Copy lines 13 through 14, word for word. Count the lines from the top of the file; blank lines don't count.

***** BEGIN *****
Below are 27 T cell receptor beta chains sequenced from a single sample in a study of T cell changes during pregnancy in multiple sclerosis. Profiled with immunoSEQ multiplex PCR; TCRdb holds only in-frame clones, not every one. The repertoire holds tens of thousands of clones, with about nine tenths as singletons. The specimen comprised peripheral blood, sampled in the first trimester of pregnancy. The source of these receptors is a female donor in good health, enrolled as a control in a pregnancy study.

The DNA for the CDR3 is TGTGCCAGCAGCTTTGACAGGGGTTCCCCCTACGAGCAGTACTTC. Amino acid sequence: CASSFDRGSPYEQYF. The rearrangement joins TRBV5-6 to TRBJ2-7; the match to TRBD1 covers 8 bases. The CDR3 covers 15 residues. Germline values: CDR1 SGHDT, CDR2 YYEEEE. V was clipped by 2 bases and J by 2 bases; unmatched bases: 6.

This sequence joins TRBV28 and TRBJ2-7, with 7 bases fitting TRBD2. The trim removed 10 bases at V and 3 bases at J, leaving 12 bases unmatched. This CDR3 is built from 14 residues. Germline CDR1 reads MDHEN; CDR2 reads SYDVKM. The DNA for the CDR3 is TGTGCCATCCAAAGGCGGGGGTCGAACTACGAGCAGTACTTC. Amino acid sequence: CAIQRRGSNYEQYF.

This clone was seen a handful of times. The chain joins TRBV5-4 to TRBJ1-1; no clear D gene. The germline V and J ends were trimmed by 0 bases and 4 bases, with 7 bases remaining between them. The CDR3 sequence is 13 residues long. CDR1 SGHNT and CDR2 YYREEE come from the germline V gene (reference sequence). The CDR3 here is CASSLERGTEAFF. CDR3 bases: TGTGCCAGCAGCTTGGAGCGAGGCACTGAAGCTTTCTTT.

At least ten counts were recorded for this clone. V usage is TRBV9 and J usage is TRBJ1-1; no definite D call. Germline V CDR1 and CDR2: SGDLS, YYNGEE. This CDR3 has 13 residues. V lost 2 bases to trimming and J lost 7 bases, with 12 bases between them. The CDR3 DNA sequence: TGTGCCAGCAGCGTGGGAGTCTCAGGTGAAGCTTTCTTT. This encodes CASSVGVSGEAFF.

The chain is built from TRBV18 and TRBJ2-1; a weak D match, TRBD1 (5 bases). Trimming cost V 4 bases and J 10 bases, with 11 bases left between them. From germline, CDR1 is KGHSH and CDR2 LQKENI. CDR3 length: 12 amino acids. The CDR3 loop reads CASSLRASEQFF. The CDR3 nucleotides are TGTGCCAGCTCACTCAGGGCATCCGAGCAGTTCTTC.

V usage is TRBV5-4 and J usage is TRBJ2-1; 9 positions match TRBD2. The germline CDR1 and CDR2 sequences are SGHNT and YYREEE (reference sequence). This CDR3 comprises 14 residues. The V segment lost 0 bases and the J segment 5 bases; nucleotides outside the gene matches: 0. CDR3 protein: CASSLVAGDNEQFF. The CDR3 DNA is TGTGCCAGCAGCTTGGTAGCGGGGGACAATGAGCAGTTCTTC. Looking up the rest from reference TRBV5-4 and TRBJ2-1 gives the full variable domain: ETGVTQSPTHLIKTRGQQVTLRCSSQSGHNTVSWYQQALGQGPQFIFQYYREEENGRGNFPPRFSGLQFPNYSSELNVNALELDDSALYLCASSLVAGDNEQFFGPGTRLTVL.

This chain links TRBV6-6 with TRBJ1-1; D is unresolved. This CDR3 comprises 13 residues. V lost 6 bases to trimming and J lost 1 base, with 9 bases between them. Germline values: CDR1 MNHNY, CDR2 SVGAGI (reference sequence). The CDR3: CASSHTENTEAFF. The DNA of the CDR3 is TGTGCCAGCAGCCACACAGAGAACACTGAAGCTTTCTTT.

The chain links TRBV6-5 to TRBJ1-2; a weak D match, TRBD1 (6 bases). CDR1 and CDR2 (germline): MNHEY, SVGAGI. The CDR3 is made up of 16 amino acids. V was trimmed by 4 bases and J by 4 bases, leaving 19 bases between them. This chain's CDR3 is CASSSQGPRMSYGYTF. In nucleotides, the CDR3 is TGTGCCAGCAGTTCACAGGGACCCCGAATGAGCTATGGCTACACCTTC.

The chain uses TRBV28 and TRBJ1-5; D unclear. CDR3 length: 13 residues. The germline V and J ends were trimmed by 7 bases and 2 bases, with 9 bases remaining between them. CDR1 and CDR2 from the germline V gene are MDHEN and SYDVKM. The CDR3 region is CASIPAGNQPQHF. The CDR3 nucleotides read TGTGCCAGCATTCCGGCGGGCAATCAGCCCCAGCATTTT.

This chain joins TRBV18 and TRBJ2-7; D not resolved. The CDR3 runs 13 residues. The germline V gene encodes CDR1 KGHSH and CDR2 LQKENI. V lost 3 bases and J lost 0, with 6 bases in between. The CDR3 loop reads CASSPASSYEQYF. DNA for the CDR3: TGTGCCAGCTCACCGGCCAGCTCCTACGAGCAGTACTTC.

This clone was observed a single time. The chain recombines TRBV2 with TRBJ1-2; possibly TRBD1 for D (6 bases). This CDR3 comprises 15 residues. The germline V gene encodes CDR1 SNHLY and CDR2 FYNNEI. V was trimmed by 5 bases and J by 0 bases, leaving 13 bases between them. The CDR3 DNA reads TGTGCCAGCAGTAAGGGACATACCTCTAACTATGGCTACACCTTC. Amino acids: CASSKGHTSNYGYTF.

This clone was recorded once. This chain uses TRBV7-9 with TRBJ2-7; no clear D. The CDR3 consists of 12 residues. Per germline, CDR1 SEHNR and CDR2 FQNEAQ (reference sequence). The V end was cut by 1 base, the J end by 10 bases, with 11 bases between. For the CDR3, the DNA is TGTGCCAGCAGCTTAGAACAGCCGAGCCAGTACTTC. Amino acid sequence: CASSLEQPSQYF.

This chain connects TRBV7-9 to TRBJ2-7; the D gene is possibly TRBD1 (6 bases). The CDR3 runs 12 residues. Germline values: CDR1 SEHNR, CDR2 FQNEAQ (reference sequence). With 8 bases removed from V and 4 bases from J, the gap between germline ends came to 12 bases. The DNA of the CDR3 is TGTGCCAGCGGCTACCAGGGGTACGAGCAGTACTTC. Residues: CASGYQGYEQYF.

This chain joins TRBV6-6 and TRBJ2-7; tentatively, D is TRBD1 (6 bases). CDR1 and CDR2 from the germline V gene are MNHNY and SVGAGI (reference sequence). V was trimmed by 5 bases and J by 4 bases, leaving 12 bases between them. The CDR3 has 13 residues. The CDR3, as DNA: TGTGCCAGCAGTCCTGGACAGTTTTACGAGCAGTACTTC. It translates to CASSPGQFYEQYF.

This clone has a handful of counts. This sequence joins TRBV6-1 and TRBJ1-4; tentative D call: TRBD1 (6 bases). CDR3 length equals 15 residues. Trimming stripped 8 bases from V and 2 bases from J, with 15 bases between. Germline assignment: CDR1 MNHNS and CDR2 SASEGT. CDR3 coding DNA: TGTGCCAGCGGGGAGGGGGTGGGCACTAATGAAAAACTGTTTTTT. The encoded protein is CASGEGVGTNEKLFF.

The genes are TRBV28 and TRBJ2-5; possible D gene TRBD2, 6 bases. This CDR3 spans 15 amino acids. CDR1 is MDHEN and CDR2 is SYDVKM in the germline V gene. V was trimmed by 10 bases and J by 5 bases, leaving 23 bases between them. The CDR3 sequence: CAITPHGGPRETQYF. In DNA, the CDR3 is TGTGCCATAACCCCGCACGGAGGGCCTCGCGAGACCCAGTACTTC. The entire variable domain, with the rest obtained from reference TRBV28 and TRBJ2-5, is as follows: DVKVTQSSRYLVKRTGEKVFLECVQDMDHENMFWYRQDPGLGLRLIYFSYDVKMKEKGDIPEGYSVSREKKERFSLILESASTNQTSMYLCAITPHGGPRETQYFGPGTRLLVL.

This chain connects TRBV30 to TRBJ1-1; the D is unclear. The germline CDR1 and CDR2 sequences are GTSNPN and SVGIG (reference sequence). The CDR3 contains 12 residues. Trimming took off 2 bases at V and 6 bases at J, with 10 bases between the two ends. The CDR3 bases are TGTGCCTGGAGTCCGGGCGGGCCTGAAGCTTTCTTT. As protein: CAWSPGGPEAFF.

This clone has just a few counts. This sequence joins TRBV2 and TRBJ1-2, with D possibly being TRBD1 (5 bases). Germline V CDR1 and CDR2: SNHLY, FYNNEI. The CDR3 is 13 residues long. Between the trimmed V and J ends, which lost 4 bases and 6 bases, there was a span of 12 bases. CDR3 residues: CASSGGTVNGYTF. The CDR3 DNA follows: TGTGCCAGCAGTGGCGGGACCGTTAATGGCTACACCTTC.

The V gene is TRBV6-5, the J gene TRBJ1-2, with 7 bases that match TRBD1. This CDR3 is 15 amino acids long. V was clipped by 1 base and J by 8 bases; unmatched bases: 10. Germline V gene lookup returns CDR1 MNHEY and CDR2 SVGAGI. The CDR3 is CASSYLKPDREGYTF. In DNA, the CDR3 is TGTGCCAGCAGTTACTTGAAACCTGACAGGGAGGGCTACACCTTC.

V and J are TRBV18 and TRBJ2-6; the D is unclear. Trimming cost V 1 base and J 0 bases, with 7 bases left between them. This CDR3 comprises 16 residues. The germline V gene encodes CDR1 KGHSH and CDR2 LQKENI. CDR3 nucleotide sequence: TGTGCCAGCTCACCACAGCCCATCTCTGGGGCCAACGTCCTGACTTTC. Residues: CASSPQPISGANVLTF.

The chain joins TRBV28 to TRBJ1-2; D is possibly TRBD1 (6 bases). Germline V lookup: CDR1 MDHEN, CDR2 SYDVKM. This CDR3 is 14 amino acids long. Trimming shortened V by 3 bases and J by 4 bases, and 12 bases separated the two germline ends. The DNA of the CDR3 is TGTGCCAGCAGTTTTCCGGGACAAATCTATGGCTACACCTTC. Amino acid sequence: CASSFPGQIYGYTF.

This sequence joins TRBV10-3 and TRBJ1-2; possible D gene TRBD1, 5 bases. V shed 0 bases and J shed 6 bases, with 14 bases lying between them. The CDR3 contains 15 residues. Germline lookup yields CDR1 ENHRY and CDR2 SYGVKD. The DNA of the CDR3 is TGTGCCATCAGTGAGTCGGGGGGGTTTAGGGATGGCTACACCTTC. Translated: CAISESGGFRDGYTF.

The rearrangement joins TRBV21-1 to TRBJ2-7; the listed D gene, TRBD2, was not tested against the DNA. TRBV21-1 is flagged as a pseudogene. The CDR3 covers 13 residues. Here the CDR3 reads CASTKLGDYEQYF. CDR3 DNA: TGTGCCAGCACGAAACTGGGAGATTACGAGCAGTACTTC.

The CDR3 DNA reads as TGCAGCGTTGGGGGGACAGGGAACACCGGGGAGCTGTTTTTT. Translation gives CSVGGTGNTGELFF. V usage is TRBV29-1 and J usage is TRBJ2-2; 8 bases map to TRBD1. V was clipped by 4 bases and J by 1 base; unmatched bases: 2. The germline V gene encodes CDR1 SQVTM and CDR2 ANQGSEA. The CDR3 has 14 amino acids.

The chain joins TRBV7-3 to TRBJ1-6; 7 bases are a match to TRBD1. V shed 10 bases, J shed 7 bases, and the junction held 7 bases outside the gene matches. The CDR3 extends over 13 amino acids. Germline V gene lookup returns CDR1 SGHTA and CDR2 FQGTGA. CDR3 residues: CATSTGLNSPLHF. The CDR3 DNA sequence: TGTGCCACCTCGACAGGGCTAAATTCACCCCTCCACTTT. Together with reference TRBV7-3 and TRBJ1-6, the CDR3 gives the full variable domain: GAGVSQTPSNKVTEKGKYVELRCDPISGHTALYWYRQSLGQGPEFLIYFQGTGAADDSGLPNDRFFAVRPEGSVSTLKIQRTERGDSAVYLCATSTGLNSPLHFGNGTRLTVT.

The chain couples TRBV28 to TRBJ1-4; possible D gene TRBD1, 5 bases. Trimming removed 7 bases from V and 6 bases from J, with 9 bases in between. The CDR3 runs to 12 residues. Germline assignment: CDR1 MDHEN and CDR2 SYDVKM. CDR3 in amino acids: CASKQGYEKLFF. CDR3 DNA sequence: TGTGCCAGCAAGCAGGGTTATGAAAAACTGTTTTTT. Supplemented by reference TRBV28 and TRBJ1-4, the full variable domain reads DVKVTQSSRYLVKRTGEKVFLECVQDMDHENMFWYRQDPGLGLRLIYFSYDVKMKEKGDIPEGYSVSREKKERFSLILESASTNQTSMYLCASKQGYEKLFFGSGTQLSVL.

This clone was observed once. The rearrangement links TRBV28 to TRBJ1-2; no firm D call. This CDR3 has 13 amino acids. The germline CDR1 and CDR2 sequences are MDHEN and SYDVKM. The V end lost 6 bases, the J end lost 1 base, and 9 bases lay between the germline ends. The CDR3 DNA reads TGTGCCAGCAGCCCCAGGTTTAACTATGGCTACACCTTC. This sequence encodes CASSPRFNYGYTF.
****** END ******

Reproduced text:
This clone was recorded once. This chain uses TRBV7-9 with TRBJ2-7; no clear D. The CDR3 consists of 12 residues. Per germline, CDR1 SEHNR and CDR2 FQNEAQ (reference sequence). The V end was cut by 1 base, the J end by 10 bases, with 11 bases between. For the CDR3, the DNA is TGTGCCAGCAGCTTAGAACAGCCGAGCCAGTACTTC. Amino acid sequence: CASSLEQPSQYF.

This chain connects TRBV7-9 to TRBJ2-7; the D gene is possibly TRBD1 (6 bases). The CDR3 runs 12 residues. Germline values: CDR1 SEHNR, CDR2 FQNEAQ (reference sequence). With 8 bases removed from V and 4 bases from J, the gap between germline ends came to 12 bases. The DNA of the CDR3 is TGTGCCAGCGGCTACCAGGGGTACGAGCAGTACTTC. Residues: CASGYQGYEQYF.